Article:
Metamucil, you disgust me.
Female announcer: "Primp... coif... gussy up... your insides."
"Dump... drop a load... take a steamer... in your bathroom." But remember, girls don't poop, so we have to use makeup terminology to make it sound like a very delicate process. Meanwhile, it's just giving me horrible mental images of villi getting raked with a mascara brush. Ick.
Female announcer: "With Metamucil! It's 100% psyllium-infused to do more than just cleanse your body..."
I love commercials for health products that cite things the average person knows nothing about. "Wow, 100% psyllium-infused? You don't say! That sure is a lot of... whatever that is."
Female announcer: "...Metamucil actually helps lower cholesterol."
I'm calling shenanigans on this one, because it's misleading as shit. (Heh.) The construction of this sentence would lead one to believe that psyllium is included to lower cholesterol, except that psyllium's primary use is and always has been its laxative properties. The Metamucil website includes a note that the FDA has "approved a health claim for foods and dietary supplements that recognizes that diets containing soluble fiber from psyllium husk, as in Metamucil, may reduce the risk of heart disease by lowering cholesterol when included as part of a low-fat diet."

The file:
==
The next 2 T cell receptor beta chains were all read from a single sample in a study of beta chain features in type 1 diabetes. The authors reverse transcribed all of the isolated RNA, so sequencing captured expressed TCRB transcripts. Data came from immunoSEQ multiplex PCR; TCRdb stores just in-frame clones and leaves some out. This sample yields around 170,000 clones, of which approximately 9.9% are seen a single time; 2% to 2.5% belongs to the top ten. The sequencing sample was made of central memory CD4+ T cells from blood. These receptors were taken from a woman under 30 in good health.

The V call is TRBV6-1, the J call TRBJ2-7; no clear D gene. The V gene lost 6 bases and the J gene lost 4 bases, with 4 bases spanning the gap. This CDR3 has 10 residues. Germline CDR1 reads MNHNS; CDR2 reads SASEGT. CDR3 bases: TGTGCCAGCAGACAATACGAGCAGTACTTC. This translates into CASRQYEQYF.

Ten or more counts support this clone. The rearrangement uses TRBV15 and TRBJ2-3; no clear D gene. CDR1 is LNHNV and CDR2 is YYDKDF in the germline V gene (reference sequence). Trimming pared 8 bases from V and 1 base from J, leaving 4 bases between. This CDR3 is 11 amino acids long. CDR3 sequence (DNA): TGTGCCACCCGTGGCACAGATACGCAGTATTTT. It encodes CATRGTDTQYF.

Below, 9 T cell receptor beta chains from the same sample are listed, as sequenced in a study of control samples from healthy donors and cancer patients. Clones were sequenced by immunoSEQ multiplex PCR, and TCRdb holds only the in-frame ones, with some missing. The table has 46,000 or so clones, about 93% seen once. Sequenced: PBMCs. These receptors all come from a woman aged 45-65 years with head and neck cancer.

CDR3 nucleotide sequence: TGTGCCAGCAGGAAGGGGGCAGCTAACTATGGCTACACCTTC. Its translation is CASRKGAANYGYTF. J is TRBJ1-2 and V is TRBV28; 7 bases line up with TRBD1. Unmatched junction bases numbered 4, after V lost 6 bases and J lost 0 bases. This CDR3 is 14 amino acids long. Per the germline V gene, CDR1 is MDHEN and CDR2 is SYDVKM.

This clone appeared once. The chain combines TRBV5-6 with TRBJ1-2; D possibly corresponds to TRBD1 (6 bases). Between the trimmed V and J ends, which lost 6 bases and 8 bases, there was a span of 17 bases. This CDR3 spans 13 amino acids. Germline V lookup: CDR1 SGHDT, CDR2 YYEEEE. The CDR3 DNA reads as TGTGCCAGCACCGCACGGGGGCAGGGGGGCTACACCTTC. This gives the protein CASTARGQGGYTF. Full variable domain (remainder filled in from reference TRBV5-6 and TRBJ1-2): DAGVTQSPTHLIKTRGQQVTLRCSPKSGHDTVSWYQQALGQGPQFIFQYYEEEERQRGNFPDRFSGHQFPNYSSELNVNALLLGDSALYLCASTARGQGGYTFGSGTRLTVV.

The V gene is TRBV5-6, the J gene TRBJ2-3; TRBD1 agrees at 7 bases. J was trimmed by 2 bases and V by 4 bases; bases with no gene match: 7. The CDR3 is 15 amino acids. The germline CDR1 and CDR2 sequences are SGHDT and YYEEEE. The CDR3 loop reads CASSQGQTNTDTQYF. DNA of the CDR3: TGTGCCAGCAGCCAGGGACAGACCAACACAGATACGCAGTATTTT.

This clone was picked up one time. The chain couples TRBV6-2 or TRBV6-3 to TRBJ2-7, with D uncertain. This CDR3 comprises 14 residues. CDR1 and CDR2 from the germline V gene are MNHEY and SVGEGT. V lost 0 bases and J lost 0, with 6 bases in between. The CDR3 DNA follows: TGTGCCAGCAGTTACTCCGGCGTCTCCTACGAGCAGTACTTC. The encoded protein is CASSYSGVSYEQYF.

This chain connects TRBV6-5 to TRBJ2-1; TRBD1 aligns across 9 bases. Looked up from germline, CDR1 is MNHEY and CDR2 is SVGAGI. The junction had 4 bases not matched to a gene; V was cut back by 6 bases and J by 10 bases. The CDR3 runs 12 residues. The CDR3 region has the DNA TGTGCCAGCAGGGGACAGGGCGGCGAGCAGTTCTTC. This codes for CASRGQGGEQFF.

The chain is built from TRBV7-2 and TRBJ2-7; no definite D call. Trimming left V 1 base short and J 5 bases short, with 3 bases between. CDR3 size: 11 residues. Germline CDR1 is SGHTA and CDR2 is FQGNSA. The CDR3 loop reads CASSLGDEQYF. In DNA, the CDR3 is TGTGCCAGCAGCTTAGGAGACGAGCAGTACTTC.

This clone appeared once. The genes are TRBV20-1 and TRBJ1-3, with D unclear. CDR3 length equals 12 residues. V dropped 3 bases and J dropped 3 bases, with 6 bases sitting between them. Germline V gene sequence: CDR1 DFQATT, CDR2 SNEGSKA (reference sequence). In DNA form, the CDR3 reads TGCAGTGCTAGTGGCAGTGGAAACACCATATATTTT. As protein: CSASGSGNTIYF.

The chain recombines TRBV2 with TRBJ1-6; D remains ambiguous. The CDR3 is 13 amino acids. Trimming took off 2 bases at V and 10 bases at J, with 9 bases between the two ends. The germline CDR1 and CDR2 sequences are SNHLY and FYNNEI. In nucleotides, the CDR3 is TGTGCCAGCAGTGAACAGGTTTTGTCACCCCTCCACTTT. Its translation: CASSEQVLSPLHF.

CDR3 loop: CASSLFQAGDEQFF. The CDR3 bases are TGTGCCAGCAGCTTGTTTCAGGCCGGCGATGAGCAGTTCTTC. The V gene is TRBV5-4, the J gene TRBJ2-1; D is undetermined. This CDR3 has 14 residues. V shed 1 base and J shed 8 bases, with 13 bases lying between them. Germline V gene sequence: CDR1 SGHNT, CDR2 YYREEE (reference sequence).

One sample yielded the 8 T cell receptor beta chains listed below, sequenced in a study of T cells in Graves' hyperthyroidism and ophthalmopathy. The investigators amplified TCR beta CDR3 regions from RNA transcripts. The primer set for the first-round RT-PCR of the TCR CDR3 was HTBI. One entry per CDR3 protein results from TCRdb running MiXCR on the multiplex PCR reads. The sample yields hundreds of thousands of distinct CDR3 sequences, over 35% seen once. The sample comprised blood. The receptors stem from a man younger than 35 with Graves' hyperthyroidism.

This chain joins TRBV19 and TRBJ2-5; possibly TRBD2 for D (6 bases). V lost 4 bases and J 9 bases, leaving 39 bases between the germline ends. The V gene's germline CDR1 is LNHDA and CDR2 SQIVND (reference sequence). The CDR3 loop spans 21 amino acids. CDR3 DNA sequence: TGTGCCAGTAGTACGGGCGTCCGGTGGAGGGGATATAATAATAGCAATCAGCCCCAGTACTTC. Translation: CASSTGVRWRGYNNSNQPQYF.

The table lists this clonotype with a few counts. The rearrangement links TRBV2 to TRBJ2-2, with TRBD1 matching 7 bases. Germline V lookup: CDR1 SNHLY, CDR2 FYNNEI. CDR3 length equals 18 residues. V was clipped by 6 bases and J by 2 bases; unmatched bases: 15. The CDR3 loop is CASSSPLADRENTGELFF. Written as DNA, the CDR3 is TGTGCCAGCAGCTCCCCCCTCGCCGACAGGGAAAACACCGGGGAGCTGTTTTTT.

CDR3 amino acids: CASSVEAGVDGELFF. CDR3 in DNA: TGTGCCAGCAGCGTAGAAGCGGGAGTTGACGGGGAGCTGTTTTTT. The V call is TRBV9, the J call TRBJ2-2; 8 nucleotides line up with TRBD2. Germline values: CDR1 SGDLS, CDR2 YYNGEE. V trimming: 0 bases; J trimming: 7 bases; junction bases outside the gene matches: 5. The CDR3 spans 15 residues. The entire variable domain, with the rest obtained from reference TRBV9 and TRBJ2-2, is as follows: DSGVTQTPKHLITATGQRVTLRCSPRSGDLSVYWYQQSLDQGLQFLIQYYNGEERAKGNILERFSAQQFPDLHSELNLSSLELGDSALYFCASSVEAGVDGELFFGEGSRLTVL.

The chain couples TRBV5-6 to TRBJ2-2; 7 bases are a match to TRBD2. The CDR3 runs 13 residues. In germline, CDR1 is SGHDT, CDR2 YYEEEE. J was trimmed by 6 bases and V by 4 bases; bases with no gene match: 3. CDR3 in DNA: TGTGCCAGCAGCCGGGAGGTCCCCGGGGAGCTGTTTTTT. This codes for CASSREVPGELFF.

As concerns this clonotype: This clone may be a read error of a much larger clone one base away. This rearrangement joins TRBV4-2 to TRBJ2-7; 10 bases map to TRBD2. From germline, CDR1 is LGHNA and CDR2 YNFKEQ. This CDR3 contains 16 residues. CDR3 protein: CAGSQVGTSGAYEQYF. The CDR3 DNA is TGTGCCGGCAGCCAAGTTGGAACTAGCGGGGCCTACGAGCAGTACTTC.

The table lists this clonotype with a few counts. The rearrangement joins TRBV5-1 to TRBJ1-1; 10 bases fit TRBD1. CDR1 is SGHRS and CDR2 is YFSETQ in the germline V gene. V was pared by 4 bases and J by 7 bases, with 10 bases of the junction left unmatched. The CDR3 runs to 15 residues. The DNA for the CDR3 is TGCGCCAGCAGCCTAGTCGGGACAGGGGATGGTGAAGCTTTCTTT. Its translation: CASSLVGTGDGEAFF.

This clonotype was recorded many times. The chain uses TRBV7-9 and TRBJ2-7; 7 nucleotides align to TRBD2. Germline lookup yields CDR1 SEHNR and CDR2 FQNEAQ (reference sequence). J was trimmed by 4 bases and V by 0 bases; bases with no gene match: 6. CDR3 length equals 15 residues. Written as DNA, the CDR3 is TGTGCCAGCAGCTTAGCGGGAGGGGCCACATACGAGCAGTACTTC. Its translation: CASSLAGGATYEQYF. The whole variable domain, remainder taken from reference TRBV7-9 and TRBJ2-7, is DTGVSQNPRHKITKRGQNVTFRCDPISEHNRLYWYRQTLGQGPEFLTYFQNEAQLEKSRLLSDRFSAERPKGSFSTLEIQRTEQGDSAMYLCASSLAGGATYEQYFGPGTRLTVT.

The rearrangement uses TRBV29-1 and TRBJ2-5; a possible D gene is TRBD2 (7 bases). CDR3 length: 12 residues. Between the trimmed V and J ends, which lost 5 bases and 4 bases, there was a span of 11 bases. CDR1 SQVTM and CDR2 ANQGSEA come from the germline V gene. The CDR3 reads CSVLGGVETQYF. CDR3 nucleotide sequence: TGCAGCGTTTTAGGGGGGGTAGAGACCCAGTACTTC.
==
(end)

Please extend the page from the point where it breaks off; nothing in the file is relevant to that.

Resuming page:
It's not clear to me, however, that psyllium does this any better than any other soluble fiber. And again, psyllium? Not exactly a household word. This is Metamucil trying to impress people by using big words.
Female announcer: "Making your heart look 'ooh-la-la.'"
Women only like things that are "ooh-la-la." Remember this when making future ads: if they're aimed at women, you need to phrase things in the most feminine way possible. For example, are you marketing a car towards women? I recommend something like, "This car is like wearing hotpants to the baseball game - all the boys will want to sit next to you."
Female announcer: "Metamucil. Beautify your inside."
"Squeeze one out. Pinch a loaf. Drop the kids off at the pool. Go BM. Roll a log."
I appreciate the effort, Metamucil, but everyone knows what you're talking about. You're not going to trick 30-somethings into accidentally taking Metamucil by acting like it's some sort of cosmetic product.